A Word on Fast Fashion

Early today I read a very interesting article on Slate.com (an excerpt from the now-on-my-reading-list book: Over-Dressed - the Shockingly High Price of Cheap Fashion) about what happens to our clothes once we are done with them.

For me, reading this was rather embarrassing.  Each time I clucked my tongue at the shame of all that waste, I was slapped in the face with memories of mountains - piles taller than myself - of clothes that I have discarded while still maintaining a full closet.  College sticks out as a notably shameful time.  

I admit that at one not-so-long-ago point in my life I saw my massive collection of clothes as a source of pride.  I appeased my guilt by donating most of my cast-offs to the thrift store rather than simply throwing them away.  I rationalized that if I didn't replenish my wardrobe with fresh items I would end up looking dated and that other people would both notice and care.  

Its hard to shake the fact that a massive wardrobe isn't only culturally acceptable ("can a woman ever have too many shoes?"), its also culturally possible with mark-down sales, outlet malls, and cute-n-cheap retailers (Forever 21, Target, etc).  These fashion retailers are designed to move consumers as quickly as possible to the next thing.  So, am I "expressing myself through what I wear" or simply "wearing what is currently in style"?

But I digress, the reason this article was lodged into my subconscious all morning was the point it made about where old clothes are the most useful.  To my surprise/disbelief/chagrin, its not in the thrift store.  Actually, my Tshirts would be better off in my crafting pile.  My clothes would stand a better chance of not simply becoming waste if I transformed them into something I found useful.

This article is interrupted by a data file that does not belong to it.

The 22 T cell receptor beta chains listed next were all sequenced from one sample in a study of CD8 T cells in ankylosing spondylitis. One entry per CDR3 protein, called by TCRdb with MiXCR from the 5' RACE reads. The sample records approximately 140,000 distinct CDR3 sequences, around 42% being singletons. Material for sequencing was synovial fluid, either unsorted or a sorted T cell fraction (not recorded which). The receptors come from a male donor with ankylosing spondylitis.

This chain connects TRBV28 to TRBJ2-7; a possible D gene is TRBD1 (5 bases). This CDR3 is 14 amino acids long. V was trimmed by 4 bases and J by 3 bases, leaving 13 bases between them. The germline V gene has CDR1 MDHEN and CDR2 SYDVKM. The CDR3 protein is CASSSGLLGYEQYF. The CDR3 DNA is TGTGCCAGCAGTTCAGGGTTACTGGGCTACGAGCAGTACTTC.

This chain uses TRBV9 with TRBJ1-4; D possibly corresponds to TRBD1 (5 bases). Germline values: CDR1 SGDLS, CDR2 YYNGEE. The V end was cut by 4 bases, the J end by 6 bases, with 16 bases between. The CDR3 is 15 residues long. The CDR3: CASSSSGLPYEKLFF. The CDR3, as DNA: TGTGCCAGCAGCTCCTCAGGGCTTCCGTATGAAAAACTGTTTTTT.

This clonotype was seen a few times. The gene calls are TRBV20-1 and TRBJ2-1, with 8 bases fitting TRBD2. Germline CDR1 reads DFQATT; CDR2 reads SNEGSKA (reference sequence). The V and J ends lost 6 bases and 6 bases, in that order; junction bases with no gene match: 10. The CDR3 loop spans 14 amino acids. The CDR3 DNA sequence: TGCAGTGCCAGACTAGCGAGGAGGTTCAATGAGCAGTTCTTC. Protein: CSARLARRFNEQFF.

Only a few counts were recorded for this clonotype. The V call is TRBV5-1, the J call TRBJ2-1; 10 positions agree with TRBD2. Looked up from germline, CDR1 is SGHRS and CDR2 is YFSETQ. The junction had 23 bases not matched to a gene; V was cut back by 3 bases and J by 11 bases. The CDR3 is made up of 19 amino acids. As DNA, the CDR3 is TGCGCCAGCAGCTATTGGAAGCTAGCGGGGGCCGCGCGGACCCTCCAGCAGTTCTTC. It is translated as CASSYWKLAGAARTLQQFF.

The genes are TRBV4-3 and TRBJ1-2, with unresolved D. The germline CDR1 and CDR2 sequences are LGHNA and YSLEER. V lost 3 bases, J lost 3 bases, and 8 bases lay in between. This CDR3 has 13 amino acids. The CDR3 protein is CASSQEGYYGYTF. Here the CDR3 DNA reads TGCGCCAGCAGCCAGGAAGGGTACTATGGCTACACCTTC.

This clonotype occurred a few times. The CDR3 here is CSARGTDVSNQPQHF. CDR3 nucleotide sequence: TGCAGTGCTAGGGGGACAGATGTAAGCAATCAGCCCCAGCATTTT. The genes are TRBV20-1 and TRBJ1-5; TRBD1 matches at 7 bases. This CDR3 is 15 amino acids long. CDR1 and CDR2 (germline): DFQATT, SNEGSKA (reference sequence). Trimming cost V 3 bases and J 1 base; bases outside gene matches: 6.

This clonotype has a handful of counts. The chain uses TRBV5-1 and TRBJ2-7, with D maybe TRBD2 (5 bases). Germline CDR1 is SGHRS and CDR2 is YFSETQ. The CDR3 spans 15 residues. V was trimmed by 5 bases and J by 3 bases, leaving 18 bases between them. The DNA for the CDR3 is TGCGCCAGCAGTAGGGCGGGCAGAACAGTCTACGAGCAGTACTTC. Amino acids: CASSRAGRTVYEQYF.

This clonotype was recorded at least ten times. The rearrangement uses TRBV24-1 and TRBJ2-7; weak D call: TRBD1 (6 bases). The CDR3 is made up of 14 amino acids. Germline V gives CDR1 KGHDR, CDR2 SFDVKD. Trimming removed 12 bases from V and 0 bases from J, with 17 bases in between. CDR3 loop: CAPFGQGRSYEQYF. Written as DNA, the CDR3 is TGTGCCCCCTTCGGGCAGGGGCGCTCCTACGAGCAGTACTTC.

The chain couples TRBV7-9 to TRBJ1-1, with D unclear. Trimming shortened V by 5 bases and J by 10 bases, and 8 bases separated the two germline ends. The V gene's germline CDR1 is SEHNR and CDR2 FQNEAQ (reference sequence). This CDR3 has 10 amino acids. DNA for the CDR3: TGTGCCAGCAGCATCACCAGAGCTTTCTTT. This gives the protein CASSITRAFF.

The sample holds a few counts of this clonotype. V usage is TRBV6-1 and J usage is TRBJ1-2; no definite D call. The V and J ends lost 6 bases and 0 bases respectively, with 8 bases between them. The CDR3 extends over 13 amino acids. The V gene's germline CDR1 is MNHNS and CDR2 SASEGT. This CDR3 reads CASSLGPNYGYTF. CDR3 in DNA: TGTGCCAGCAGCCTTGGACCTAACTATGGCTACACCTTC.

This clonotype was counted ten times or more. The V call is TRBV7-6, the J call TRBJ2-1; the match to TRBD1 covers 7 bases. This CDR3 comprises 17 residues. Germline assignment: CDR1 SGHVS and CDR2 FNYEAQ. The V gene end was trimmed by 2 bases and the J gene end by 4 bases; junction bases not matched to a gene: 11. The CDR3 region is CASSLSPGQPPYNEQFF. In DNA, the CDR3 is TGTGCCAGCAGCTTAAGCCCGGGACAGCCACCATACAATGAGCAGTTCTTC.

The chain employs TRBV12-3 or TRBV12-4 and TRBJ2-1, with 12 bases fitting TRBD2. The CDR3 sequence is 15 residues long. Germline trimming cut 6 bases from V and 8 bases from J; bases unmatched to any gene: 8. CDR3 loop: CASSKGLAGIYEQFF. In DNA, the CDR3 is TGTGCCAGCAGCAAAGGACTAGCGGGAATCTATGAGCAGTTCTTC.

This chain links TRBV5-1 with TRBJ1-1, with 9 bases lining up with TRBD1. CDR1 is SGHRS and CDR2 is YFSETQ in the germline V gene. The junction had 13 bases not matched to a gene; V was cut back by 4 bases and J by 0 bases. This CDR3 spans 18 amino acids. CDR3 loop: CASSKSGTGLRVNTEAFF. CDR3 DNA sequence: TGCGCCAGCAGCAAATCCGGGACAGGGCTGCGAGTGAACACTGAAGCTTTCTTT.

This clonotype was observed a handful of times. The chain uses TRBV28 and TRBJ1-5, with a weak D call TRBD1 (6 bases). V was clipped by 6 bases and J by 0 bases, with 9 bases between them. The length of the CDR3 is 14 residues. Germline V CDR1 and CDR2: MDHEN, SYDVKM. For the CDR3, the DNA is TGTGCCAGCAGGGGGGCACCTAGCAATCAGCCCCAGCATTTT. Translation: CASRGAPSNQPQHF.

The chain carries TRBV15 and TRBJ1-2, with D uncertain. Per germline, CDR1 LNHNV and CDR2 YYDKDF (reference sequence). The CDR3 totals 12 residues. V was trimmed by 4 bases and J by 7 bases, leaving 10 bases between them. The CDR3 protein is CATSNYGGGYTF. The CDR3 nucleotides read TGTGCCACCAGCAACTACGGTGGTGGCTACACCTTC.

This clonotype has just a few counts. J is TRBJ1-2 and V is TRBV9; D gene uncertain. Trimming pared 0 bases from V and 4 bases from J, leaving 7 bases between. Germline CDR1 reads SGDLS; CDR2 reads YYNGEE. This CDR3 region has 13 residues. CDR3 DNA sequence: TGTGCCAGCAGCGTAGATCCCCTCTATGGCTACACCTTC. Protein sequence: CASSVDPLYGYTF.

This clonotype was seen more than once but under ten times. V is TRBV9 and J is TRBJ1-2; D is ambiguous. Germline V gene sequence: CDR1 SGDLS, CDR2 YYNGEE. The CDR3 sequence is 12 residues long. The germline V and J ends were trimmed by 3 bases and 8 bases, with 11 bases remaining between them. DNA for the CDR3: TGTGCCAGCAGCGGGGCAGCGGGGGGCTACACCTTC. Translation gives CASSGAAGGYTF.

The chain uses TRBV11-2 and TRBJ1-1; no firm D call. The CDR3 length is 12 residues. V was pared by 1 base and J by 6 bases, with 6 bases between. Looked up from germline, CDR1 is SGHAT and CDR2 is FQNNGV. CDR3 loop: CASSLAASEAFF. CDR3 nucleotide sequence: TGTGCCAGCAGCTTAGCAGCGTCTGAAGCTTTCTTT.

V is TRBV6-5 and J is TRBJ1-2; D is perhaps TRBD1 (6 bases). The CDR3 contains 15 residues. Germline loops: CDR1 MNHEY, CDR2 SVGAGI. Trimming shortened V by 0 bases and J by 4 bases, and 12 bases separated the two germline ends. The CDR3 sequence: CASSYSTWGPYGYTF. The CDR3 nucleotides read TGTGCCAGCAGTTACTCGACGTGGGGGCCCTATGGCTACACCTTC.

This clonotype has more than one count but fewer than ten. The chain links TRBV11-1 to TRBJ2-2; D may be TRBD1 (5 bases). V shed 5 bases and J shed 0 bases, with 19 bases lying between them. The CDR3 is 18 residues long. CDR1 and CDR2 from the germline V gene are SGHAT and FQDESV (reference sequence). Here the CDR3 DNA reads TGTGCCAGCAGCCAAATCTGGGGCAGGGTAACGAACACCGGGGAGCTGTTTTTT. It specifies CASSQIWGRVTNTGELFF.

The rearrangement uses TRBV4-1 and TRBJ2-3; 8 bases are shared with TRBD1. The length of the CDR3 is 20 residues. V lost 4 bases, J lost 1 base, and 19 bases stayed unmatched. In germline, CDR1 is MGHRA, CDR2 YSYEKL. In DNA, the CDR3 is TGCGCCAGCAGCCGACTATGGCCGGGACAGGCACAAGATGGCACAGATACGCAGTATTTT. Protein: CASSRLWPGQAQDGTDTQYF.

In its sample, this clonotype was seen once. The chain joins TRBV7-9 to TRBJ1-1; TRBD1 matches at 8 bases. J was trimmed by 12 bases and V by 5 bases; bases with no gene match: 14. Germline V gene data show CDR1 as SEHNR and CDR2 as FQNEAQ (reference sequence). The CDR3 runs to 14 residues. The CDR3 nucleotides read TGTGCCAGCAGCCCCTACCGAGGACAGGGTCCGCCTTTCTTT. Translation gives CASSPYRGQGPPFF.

Buying clothes second-hand is a no brainier for me.  Keeping a minimal, functional closet is an on-going project of mine.  But, really evaluating what I'm letting go of is clearly "the next step".  Before I send a bag of couture to Goodwill, I need to ask myself 'can I do something with this?'  'Do I have a need that can be met somehow with this item?'  Disposal is unfortunately one of the responsibilities that comes along with ownership and - when it becomes a pain in the butt (like this) - can serve as a great motivation to acquire less.

1 comment:

  1. My Mom started volunteering at a shelter for abused women and their children, ever since I've donated my gently used clothes (that I won't repurpose) to them. At least those clothes will go to someone in need and won't end up shredded somewhere... are there any shelters in town that need donations? That might be another good way to give those clothes a 2nd life! Great Post!